Lawmakers relieved to be taking a breather on redistricting
SALT LAKE CITY — Tuesday night, Senate Majority Leader Scott Jenkins was fed up over the House GOP's failure to reach an agreement on how to divide the state's now four congressional districts.
After two days "of mostly sitting around" waiting for the House majority Republicans to make a decision, "I was frustrated like everybody else," Jenkins, R-Plain City, said.
But Wednesday, the Senate leader said he agrees that adjourning the special redistricting session that started Monday until Oct. 17 was the right call.
"If the House needs a little more time than the Senate, the House should take it," he said. "I'm hoping in the meantime, the leadership teams will do a little more advance work to have a better product that the caucuses are unified on."
Jenkins didn't blame House Speaker Becky Lockhart, R-Provo, for the House's inaction on a proposed congressional map approved by the Senate on Monday, despite hours of closed-door GOP caucuses.
"They have some problems. But you know, they have a lot more people to deal with than we do," he said. "A lot of it is timing as much as anything else. Once people have gotten to the point where they've had it, there's no talking to them."
Lockhart told KSL Newsradio's Doug Wright that members of the caucus "have some philosophical differences within our own party as Republicans and we're just taking the time necessary."
The Legislature's Redistricting Committee will meet at 9 a.m. Friday to review at least some of the proposals that surfaced in the closed caucuses.
The speaker said the extra time makes for a more open process "where the people feel like they have input and where the representatives feel like they have input." She called herself "a process person. That's what I ran on to be speaker."
Kirk Jowers, head of the University of Utah's Hinckley Institute of Politics, said the impasse may just be a continuation of last year's battle for the speakership. Lockhart reportedly beat former speaker, Rep. Dave Clark, R-Santa Clara, by just a single vote in the secret ballot.
Her supporters, Jowers said, "have definitely tried to put her in the best light, that she's doing a great job trying to deal with all the different interests" involved in redrawing the congressional boundaries to reflect the 2010 Census.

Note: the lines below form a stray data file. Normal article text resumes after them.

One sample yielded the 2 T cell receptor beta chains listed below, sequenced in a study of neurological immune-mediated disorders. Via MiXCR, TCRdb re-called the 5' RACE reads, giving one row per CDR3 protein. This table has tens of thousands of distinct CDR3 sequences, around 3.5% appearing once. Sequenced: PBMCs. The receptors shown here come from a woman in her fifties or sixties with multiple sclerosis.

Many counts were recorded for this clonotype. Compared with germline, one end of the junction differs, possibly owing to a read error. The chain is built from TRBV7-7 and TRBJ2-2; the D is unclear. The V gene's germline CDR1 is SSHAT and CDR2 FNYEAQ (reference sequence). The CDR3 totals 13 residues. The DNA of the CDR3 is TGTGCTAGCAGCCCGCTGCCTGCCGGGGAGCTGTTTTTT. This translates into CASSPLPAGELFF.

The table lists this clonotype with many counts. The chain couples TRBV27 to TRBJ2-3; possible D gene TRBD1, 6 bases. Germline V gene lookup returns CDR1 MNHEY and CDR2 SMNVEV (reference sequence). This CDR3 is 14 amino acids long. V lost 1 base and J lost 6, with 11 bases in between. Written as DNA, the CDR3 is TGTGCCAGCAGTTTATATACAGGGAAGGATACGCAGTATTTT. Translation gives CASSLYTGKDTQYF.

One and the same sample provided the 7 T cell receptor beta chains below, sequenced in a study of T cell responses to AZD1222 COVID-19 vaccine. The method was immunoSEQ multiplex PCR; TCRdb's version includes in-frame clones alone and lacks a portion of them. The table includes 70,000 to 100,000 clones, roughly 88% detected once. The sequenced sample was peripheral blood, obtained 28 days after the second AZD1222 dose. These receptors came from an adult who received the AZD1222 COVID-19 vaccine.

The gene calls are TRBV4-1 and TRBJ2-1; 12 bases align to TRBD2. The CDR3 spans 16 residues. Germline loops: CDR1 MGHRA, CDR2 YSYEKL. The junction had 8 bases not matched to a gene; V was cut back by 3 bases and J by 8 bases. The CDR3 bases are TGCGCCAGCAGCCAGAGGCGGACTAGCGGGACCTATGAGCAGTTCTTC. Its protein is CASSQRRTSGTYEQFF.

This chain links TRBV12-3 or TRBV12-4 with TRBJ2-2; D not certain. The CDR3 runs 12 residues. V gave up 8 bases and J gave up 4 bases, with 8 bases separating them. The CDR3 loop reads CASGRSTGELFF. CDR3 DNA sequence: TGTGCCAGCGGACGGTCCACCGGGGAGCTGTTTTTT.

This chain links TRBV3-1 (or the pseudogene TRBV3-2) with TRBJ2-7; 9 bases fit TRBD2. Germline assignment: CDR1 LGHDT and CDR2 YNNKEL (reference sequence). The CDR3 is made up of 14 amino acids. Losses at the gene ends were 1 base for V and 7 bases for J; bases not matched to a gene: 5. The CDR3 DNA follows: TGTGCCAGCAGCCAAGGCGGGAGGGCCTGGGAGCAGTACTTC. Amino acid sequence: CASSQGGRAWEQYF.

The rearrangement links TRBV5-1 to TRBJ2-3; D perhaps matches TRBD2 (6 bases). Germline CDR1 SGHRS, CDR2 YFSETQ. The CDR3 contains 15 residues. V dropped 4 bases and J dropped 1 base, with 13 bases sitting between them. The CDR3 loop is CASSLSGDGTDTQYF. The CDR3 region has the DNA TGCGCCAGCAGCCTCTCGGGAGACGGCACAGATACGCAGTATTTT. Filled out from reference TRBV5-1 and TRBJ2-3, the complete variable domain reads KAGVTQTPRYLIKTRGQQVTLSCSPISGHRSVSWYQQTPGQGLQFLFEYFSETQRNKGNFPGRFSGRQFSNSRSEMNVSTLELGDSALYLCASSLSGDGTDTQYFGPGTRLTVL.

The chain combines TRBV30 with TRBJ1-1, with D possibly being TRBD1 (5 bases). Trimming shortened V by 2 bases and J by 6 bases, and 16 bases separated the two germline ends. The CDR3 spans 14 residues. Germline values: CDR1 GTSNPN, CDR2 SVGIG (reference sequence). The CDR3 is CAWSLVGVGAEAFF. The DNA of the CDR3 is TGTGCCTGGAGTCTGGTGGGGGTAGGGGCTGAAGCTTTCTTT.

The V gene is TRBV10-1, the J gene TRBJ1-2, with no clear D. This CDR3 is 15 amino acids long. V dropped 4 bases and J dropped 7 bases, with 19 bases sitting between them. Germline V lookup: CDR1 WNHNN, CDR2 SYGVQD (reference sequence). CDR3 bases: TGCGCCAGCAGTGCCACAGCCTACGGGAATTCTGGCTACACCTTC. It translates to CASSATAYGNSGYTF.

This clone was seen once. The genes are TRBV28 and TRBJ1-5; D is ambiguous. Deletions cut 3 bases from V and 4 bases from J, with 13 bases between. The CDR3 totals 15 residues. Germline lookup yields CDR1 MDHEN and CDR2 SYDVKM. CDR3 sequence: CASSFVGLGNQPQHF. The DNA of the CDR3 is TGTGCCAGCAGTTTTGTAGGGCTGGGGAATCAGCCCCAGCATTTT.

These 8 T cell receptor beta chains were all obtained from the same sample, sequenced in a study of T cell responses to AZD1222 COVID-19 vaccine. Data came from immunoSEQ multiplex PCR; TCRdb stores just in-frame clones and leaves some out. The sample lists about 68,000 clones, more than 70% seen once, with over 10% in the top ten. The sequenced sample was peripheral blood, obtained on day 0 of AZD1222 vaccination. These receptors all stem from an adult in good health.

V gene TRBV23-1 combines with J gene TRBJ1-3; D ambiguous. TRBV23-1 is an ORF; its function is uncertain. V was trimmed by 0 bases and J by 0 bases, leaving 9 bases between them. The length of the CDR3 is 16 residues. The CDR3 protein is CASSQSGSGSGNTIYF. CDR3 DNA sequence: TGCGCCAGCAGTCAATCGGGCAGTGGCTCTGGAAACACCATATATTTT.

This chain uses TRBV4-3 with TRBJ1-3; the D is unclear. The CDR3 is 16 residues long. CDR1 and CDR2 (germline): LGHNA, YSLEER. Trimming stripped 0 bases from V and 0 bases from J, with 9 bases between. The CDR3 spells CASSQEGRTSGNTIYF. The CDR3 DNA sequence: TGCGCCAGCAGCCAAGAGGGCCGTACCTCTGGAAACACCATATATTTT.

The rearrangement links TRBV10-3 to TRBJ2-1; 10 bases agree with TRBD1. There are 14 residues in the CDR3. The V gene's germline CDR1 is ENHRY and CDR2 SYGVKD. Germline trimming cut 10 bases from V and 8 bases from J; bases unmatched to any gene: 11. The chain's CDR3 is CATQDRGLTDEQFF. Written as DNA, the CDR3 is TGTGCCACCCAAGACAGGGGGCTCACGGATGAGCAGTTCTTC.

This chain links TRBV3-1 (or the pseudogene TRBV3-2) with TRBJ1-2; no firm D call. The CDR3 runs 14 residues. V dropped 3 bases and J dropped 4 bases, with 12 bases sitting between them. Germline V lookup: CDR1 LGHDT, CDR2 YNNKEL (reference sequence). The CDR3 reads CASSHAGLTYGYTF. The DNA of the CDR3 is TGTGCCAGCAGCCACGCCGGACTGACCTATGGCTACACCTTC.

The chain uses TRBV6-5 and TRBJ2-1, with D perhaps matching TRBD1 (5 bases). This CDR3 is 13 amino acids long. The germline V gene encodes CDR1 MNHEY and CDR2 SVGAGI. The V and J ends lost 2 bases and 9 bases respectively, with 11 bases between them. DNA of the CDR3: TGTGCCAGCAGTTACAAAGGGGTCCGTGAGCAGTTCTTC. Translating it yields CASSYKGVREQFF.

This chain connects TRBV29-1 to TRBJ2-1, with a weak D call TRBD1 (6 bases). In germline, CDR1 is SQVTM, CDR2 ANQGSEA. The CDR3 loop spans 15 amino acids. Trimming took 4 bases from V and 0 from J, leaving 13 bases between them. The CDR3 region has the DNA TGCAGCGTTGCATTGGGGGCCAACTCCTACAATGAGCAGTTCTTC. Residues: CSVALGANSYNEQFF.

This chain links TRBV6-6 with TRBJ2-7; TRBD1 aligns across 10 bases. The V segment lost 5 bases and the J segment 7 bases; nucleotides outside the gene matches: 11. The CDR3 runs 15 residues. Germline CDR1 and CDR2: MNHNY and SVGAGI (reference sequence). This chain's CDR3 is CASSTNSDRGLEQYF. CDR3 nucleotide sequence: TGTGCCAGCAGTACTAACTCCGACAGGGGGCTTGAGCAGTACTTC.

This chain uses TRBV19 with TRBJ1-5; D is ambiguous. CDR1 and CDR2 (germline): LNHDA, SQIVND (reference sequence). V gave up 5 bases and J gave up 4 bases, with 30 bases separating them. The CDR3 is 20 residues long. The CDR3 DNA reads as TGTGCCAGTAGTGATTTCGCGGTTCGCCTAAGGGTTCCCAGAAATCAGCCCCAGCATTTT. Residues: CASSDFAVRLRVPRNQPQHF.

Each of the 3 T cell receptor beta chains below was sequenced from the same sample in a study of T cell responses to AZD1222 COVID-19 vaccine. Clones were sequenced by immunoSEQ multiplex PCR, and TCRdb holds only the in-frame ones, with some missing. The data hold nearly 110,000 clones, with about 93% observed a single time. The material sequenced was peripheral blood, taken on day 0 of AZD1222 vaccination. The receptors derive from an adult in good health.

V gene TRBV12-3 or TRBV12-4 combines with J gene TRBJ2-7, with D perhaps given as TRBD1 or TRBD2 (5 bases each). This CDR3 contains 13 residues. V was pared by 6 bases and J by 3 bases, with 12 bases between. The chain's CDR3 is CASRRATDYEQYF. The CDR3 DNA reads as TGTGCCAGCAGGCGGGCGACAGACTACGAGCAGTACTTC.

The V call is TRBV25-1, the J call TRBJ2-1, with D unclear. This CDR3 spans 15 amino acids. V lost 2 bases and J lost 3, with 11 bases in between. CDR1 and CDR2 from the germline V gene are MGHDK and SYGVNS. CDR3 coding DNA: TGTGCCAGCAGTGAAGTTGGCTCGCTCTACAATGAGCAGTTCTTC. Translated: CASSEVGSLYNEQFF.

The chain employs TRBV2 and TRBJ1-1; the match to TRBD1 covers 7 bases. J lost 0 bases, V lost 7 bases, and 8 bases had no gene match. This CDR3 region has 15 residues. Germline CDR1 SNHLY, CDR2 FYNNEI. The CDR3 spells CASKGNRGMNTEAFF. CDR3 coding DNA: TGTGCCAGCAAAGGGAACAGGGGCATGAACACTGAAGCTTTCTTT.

He said Lockhart's detractors, however, are saying "she wasted all of our time and embarrassed us," citing her inability to get the caucus behind a map — even one she pushed through the Legislature's Redistricting Committee last week.
Jowers said it appears much of the backroom battling was over whether to reconfigure Democratic Rep. Jim Matheson's 2nd District to benefit Clark's likely congressional run or leave it largely intact.
Gov. Gary Herbert has reportedly been pressuring lawmakers to ensure that Matheson wants to run for re-election once the map is done, not challenge him in the governor's race.
Herbert told Wright that was "a false conclusion based on bad information" and that he had "not looked at anybody based on any numbers. I've said we ought to be fair and balanced in our approach."
The governor said "as the dominant party, as Republicans, we ought to be statesmanlike in how we approach it. I understand the role the party has in the state. I understand the role the loyal opposition has."
He said he had "faith in the Legislature" and that too much is being made about the impact of the new boundaries.
"I trust the voters of Utah to make the decisions in their own best interests as a state and as a congressional district," Herbert said. "The elections are determined by the people of Utah and not by the lines on a map."
House Rules Chairman Wayne Harper, R-West Jordan, said there were "issues with other elected officials outside the House and Senate weighing in," apparently a reference to sitting members of Congress as well as the governor.
Also, Harper said, coming to an agreement was made more difficult because several House members are eying a run for Congress, including Clark and Rep. Carl Wimmer, R-Herriman, who has already announced a bid for the new 4th District seat.
Wimmer said he's "just letting them do their job" and the final map "doesn't really matter. We will take what we get and we will run with it."
Senate President Michael Waddoups, R-Taylorsville, said the pause in the process reflects well on House leadership, showing "that they were trying to allow their caucus members to express their views."
House Democrats support the decision to adjourn, to give the public an opportunity to see the proposals discussed in the closed GOP caucuses. The state Democratic Party has threatened a lawsuit over the congressional boundaries.
"This need to step back from our perspective has nothing to do with whether Republicans can come together on a map," House Minority Leader David Litvack, D-Salt Lake, said.
"To come out with something new at the last second, at the end of the evening was not the right way to do it," Litvack said. "That would put a pall over the entire redistricting process and the entire Legislature. We don't need that."
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